Florist Stands Firm in Her Convictions

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Hard as it may be to believe, the case of Barronelle Stutzman is one of the most important (and dismaying) things happening in America today. While the case isn’t the leading news story on any of the major networks, it should be. Because when the state can jump in and crush your business for refusing to bend your religious beliefs, something is rotten in the United States.

For the uninitiated, Stutzman is a florist in Washington. After declining to provide flowers for a gay wedding in 2013, she found herself the target of the attorney general’s wrath. The state sued Stutzman, claiming that she had violated the state’s anti-discrimination laws when she turned her back on the gig. Because of the lawsuit – and a second one being brought against her by the customer in question – she could lose her business, her property, and her savings. All for standing up for her religious freedoms.

An Unshakable Faith

This week, attorney general Bob Ferguson offered the 70-year-old entrepreneur a way out. For a relatively minor $2,000 penalty, a $1 payment for costs, and a pledge never to discriminate again, Stutzman could settle the case and be on her way. For weaker defendants, it would have been a no-brainer. But as this case has demonstrated, Barronelle Stutzman is anything but weak.

She rejected the deal, saying in a letter to Ferguson: “You are asking me to walk in the way of a well-known betrayer, one who sold something of infinite worth for 30 pieces of silver. That is something I will not do.”

In her reference to Judas the betrayer, Stutzman has made it all too clear what this is all about. This isn’t a publicity stunt. This isn’t some hateful bigot with a backwards idea of what America means. This is a loving, friendly business owner who is suddenly in the middle of a fight for religious freedom. Whether you agree with her or not, you have to admire her determination. There aren’t many people left who would put everything they have in this world on the line for Jesus.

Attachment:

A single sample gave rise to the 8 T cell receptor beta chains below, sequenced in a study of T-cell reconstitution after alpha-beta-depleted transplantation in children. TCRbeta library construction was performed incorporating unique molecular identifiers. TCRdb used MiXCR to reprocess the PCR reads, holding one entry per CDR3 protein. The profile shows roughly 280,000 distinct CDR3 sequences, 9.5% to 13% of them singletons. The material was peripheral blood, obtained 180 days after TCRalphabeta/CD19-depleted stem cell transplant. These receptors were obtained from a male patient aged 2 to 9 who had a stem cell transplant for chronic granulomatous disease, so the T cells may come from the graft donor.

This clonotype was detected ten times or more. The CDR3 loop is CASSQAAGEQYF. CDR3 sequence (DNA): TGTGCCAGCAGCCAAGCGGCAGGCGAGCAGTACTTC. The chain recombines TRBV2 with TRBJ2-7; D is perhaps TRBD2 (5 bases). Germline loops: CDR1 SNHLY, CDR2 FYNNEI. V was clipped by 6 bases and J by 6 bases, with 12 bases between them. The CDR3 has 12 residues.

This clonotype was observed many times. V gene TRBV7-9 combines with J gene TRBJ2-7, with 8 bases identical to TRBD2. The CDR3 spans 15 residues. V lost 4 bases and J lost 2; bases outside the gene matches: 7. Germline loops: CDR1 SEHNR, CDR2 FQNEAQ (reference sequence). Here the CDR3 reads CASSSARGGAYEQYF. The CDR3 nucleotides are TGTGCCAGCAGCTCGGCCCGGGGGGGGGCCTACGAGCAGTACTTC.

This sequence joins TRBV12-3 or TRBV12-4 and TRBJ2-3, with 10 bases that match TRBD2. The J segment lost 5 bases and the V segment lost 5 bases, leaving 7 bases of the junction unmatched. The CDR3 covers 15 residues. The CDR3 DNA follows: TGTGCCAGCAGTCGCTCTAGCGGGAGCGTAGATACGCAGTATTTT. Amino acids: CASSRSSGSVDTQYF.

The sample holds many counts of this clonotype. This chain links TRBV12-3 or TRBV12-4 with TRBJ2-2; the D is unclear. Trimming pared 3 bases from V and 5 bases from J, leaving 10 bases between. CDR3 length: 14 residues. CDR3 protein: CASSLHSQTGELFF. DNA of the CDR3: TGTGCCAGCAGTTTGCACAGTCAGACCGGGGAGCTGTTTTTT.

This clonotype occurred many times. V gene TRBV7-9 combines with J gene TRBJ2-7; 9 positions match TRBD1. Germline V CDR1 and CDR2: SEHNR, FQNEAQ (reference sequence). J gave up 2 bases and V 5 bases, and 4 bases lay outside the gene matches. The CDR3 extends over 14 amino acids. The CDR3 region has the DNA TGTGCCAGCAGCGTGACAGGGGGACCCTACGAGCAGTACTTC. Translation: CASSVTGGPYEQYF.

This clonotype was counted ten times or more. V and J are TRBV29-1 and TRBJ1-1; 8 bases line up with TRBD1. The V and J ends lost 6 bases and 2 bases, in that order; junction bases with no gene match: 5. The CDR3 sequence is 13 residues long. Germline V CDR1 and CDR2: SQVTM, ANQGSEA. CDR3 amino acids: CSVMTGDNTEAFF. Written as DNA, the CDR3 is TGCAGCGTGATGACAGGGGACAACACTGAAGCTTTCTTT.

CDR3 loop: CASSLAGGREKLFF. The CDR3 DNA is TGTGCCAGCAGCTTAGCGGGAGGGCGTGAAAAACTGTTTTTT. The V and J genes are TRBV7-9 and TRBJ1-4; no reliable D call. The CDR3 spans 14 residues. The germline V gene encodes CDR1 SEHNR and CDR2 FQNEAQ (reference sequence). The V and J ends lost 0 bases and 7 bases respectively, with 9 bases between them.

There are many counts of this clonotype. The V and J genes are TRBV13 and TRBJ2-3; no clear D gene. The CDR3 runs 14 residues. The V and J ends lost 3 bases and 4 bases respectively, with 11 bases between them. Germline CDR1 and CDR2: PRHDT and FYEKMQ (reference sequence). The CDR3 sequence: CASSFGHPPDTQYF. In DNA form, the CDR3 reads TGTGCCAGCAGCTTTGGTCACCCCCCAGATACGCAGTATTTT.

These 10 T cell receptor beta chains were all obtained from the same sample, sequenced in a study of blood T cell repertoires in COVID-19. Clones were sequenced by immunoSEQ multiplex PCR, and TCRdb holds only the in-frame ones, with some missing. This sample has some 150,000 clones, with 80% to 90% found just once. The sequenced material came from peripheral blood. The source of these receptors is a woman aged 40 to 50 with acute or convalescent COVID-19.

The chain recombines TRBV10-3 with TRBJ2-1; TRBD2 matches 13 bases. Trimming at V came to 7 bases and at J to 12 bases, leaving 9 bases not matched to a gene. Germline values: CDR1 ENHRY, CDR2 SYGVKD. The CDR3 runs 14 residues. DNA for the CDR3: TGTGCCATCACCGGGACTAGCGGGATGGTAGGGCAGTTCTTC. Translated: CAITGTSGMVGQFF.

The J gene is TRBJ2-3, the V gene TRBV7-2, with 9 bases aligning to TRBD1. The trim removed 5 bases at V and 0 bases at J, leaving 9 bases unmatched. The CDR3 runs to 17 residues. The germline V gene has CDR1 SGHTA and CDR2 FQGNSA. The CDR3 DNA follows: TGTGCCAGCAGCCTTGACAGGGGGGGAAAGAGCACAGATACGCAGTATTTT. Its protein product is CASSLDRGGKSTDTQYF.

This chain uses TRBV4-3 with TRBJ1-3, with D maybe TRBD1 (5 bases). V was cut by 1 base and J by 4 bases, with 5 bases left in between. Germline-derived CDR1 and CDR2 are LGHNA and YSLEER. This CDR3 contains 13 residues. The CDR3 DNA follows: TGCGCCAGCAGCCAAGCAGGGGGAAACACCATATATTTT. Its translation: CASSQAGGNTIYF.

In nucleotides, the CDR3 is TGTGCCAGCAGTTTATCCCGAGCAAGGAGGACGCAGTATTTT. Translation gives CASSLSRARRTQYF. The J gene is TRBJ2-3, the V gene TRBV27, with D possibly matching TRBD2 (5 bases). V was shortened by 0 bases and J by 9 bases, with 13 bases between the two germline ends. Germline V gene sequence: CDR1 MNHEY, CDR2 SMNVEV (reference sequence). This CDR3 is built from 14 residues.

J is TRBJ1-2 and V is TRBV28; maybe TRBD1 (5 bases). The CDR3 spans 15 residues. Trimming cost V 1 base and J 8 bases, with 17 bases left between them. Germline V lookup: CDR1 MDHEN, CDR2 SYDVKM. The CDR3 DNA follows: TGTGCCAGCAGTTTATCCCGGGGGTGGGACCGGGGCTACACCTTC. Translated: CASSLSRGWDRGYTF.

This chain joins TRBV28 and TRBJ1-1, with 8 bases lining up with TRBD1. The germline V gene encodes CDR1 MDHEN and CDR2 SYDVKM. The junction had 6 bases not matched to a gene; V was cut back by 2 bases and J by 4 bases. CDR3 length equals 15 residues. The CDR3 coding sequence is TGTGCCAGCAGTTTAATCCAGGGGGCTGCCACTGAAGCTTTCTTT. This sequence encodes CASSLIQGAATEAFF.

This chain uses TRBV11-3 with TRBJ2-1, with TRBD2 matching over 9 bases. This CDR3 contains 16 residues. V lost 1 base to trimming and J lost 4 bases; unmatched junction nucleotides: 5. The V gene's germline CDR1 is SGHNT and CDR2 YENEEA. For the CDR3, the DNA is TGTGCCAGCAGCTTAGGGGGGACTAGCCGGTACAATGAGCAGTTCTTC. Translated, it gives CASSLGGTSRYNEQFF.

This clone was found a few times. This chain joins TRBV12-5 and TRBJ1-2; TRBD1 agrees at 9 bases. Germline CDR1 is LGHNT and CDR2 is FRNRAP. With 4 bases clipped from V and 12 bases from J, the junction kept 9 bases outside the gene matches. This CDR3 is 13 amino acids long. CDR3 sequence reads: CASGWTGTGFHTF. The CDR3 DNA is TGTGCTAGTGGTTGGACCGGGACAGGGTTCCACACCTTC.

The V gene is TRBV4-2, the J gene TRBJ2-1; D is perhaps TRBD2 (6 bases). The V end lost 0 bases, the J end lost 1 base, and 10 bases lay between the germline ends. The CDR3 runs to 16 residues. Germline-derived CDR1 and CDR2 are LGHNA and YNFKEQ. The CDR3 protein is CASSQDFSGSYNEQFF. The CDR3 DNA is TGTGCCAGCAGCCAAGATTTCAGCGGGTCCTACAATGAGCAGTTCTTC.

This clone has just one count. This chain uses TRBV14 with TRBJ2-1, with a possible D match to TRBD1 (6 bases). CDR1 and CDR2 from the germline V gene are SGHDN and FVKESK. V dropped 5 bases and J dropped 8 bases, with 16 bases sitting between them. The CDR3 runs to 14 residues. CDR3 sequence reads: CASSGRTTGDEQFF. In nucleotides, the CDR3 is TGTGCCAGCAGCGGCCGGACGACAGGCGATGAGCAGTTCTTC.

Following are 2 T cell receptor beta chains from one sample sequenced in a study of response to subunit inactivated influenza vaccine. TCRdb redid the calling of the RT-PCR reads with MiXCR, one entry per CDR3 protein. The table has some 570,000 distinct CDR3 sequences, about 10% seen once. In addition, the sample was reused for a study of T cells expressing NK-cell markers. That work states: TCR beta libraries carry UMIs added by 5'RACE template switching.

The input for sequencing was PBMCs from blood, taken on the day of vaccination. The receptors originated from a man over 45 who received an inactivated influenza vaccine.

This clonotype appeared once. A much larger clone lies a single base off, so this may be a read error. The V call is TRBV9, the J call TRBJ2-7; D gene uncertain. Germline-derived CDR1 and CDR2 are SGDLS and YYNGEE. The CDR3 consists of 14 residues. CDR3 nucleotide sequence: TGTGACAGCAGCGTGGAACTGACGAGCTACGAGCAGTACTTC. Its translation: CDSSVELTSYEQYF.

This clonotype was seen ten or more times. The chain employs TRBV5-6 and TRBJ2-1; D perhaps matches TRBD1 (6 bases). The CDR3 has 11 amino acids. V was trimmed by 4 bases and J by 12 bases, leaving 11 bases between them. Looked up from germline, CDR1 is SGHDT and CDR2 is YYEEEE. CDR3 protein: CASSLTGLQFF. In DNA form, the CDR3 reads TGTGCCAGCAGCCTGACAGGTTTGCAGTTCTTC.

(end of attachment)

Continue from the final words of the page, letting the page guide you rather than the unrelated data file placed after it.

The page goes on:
The judge in the case, defending his position, said that “religious beliefs are protected by the First Amendment, but actions based on those beliefs aren’t necessarily protected.” A true enough statement – if your holy book tells you to kill infidels, that’s not going to stand up in court – but it ignores the fact that this case is not about discrimination. Not in the legally-protected sense, anyway. Stutzman has not banned her gay customers. In fact, she has gone on record as saying she hopes the customer in question will patronize her store in the future.

At the end of the day, we have a Constitution that protects religious freedom. We do not have one that protects gay weddings. Should the two come into conflict, the victor should be apparent. Unfortunately, in an age where Christianity is demonized and the gay agenda is celebrated, people like Baronelle Stutzman will be persecuted.